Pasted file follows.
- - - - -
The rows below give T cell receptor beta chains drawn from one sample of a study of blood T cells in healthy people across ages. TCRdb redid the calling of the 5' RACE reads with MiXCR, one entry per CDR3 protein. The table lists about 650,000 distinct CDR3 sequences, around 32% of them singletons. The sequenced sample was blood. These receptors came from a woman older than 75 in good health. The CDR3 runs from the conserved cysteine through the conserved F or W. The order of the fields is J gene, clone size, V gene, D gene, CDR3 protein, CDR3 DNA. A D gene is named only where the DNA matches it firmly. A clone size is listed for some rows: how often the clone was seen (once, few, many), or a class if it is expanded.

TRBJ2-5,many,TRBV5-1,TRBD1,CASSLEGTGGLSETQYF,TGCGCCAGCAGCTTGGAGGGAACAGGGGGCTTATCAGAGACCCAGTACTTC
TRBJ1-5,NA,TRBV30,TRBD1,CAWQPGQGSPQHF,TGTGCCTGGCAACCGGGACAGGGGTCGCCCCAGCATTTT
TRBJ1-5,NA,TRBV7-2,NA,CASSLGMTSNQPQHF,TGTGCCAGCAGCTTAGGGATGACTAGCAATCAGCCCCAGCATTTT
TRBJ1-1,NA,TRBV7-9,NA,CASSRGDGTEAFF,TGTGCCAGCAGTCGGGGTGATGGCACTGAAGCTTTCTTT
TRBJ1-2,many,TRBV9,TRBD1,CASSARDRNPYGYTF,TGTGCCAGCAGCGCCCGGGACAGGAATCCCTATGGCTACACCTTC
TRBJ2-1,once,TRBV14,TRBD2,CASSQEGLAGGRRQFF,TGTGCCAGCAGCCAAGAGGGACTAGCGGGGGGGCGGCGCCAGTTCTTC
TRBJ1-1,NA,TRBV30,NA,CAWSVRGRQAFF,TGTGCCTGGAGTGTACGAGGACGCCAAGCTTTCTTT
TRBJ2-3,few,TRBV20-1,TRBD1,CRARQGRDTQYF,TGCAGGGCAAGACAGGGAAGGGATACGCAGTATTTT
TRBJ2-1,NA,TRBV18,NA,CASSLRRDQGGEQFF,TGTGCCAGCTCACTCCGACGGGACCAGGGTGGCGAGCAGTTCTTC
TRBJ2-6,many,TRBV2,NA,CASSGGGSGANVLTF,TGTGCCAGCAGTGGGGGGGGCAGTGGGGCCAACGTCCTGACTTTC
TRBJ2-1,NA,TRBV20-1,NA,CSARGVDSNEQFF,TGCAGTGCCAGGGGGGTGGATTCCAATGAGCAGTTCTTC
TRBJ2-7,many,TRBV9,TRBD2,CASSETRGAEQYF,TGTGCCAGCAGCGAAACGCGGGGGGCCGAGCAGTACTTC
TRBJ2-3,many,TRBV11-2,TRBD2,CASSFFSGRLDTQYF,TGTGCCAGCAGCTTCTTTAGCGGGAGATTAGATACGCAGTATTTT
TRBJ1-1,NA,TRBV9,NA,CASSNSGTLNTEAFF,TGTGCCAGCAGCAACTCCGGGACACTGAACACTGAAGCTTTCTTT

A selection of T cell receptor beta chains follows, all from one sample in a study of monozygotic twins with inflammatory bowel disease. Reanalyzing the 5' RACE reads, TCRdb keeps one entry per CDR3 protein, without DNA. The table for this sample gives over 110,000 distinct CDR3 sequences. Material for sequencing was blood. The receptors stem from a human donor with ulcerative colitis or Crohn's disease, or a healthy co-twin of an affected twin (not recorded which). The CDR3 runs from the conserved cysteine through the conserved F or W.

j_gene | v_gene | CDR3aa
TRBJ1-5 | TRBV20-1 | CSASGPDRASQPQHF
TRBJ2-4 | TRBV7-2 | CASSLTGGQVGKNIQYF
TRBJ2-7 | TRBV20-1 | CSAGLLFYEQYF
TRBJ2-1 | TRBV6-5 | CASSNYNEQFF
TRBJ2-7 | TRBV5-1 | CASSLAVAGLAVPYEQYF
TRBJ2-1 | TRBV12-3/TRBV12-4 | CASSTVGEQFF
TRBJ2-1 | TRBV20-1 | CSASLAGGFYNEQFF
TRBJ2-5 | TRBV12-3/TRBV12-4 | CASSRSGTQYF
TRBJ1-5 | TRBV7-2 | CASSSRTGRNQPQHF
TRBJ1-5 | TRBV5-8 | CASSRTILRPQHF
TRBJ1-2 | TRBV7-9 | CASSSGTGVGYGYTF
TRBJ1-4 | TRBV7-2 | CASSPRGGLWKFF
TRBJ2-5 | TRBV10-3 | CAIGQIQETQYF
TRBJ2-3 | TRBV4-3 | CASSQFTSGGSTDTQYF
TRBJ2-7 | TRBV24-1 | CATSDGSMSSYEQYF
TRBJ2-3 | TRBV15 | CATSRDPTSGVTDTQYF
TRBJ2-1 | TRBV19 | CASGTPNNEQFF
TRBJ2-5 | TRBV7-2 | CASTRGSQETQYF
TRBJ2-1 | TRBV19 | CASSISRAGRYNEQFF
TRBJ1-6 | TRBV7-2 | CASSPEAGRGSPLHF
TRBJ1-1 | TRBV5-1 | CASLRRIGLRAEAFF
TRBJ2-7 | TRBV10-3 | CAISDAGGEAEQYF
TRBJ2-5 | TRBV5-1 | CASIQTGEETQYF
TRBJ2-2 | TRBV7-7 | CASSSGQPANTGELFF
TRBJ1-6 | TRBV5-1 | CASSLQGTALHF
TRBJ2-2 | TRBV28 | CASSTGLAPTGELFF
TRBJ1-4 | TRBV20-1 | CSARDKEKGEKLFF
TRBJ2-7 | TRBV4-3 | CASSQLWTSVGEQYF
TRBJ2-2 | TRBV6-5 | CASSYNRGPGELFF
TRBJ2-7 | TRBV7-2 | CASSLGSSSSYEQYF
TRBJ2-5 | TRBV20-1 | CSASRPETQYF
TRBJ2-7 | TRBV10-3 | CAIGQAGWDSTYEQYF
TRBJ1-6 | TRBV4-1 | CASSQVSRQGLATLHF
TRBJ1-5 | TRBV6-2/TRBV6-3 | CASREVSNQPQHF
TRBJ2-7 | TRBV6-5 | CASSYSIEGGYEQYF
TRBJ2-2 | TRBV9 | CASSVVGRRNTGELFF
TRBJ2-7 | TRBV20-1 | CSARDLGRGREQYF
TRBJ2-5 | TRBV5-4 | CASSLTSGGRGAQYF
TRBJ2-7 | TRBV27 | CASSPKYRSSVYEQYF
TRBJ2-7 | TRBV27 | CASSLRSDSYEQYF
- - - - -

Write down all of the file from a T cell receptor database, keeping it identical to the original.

The rows below give T cell receptor beta chains drawn from one sample of a study of blood T cells in healthy people across ages. TCRdb redid the calling of the 5' RACE reads with MiXCR, one entry per CDR3 protein. The table lists about 650,000 distinct CDR3 sequences, around 32% of them singletons. The sequenced sample was blood. These receptors came from a woman older than 75 in good health. The CDR3 runs from the conserved cysteine through the conserved F or W. The order of the fields is J gene, clone size, V gene, D gene, CDR3 protein, CDR3 DNA. A D gene is named only where the DNA matches it firmly. A clone size is listed for some rows: how often the clone was seen (once, few, many), or a class if it is expanded.

TRBJ2-5,many,TRBV5-1,TRBD1,CASSLEGTGGLSETQYF,TGCGCCAGCAGCTTGGAGGGAACAGGGGGCTTATCAGAGACCCAGTACTTC
TRBJ1-5,NA,TRBV30,TRBD1,CAWQPGQGSPQHF,TGTGCCTGGCAACCGGGACAGGGGTCGCCCCAGCATTTT
TRBJ1-5,NA,TRBV7-2,NA,CASSLGMTSNQPQHF,TGTGCCAGCAGCTTAGGGATGACTAGCAATCAGCCCCAGCATTTT
TRBJ1-1,NA,TRBV7-9,NA,CASSRGDGTEAFF,TGTGCCAGCAGTCGGGGTGATGGCACTGAAGCTTTCTTT
TRBJ1-2,many,TRBV9,TRBD1,CASSARDRNPYGYTF,TGTGCCAGCAGCGCCCGGGACAGGAATCCCTATGGCTACACCTTC
TRBJ2-1,once,TRBV14,TRBD2,CASSQEGLAGGRRQFF,TGTGCCAGCAGCCAAGAGGGACTAGCGGGGGGGCGGCGCCAGTTCTTC
TRBJ1-1,NA,TRBV30,NA,CAWSVRGRQAFF,TGTGCCTGGAGTGTACGAGGACGCCAAGCTTTCTTT
TRBJ2-3,few,TRBV20-1,TRBD1,CRARQGRDTQYF,TGCAGGGCAAGACAGGGAAGGGATACGCAGTATTTT
TRBJ2-1,NA,TRBV18,NA,CASSLRRDQGGEQFF,TGTGCCAGCTCACTCCGACGGGACCAGGGTGGCGAGCAGTTCTTC
TRBJ2-6,many,TRBV2,NA,CASSGGGSGANVLTF,TGTGCCAGCAGTGGGGGGGGCAGTGGGGCCAACGTCCTGACTTTC
TRBJ2-1,NA,TRBV20-1,NA,CSARGVDSNEQFF,TGCAGTGCCAGGGGGGTGGATTCCAATGAGCAGTTCTTC
TRBJ2-7,many,TRBV9,TRBD2,CASSETRGAEQYF,TGTGCCAGCAGCGAAACGCGGGGGGCCGAGCAGTACTTC
TRBJ2-3,many,TRBV11-2,TRBD2,CASSFFSGRLDTQYF,TGTGCCAGCAGCTTCTTTAGCGGGAGATTAGATACGCAGTATTTT
TRBJ1-1,NA,TRBV9,NA,CASSNSGTLNTEAFF,TGTGCCAGCAGCAACTCCGGGACACTGAACACTGAAGCTTTCTTT

A selection of T cell receptor beta chains follows, all from one sample in a study of monozygotic twins with inflammatory bowel disease. Reanalyzing the 5' RACE reads, TCRdb keeps one entry per CDR3 protein, without DNA. The table for this sample gives over 110,000 distinct CDR3 sequences. Material for sequencing was blood. The receptors stem from a human donor with ulcerative colitis or Crohn's disease, or a healthy co-twin of an affected twin (not recorded which). The CDR3 runs from the conserved cysteine through the conserved F or W.

j_gene | v_gene | CDR3aa
TRBJ1-5 | TRBV20-1 | CSASGPDRASQPQHF
TRBJ2-4 | TRBV7-2 | CASSLTGGQVGKNIQYF
TRBJ2-7 | TRBV20-1 | CSAGLLFYEQYF
TRBJ2-1 | TRBV6-5 | CASSNYNEQFF
TRBJ2-7 | TRBV5-1 | CASSLAVAGLAVPYEQYF
TRBJ2-1 | TRBV12-3/TRBV12-4 | CASSTVGEQFF
TRBJ2-1 | TRBV20-1 | CSASLAGGFYNEQFF
TRBJ2-5 | TRBV12-3/TRBV12-4 | CASSRSGTQYF
TRBJ1-5 | TRBV7-2 | CASSSRTGRNQPQHF
TRBJ1-5 | TRBV5-8 | CASSRTILRPQHF
TRBJ1-2 | TRBV7-9 | CASSSGTGVGYGYTF
TRBJ1-4 | TRBV7-2 | CASSPRGGLWKFF
TRBJ2-5 | TRBV10-3 | CAIGQIQETQYF
TRBJ2-3 | TRBV4-3 | CASSQFTSGGSTDTQYF
TRBJ2-7 | TRBV24-1 | CATSDGSMSSYEQYF
TRBJ2-3 | TRBV15 | CATSRDPTSGVTDTQYF
TRBJ2-1 | TRBV19 | CASGTPNNEQFF
TRBJ2-5 | TRBV7-2 | CASTRGSQETQYF
TRBJ2-1 | TRBV19 | CASSISRAGRYNEQFF
TRBJ1-6 | TRBV7-2 | CASSPEAGRGSPLHF
TRBJ1-1 | TRBV5-1 | CASLRRIGLRAEAFF
TRBJ2-7 | TRBV10-3 | CAISDAGGEAEQYF
TRBJ2-5 | TRBV5-1 | CASIQTGEETQYF
TRBJ2-2 | TRBV7-7 | CASSSGQPANTGELFF
TRBJ1-6 | TRBV5-1 | CASSLQGTALHF
TRBJ2-2 | TRBV28 | CASSTGLAPTGELFF
TRBJ1-4 | TRBV20-1 | CSARDKEKGEKLFF
TRBJ2-7 | TRBV4-3 | CASSQLWTSVGEQYF
TRBJ2-2 | TRBV6-5 | CASSYNRGPGELFF
TRBJ2-7 | TRBV7-2 | CASSLGSSSSYEQYF
TRBJ2-5 | TRBV20-1 | CSASRPETQYF
TRBJ2-7 | TRBV10-3 | CAIGQAGWDSTYEQYF
TRBJ1-6 | TRBV4-1 | CASSQVSRQGLATLHF
TRBJ1-5 | TRBV6-2/TRBV6-3 | CASREVSNQPQHF
TRBJ2-7 | TRBV6-5 | CASSYSIEGGYEQYF
TRBJ2-2 | TRBV9 | CASSVVGRRNTGELFF
TRBJ2-7 | TRBV20-1 | CSARDLGRGREQYF
TRBJ2-5 | TRBV5-4 | CASSLTSGGRGAQYF
TRBJ2-7 | TRBV27 | CASSPKYRSSVYEQYF
TRBJ2-7 | TRBV27 | CASSLRSDSYEQYF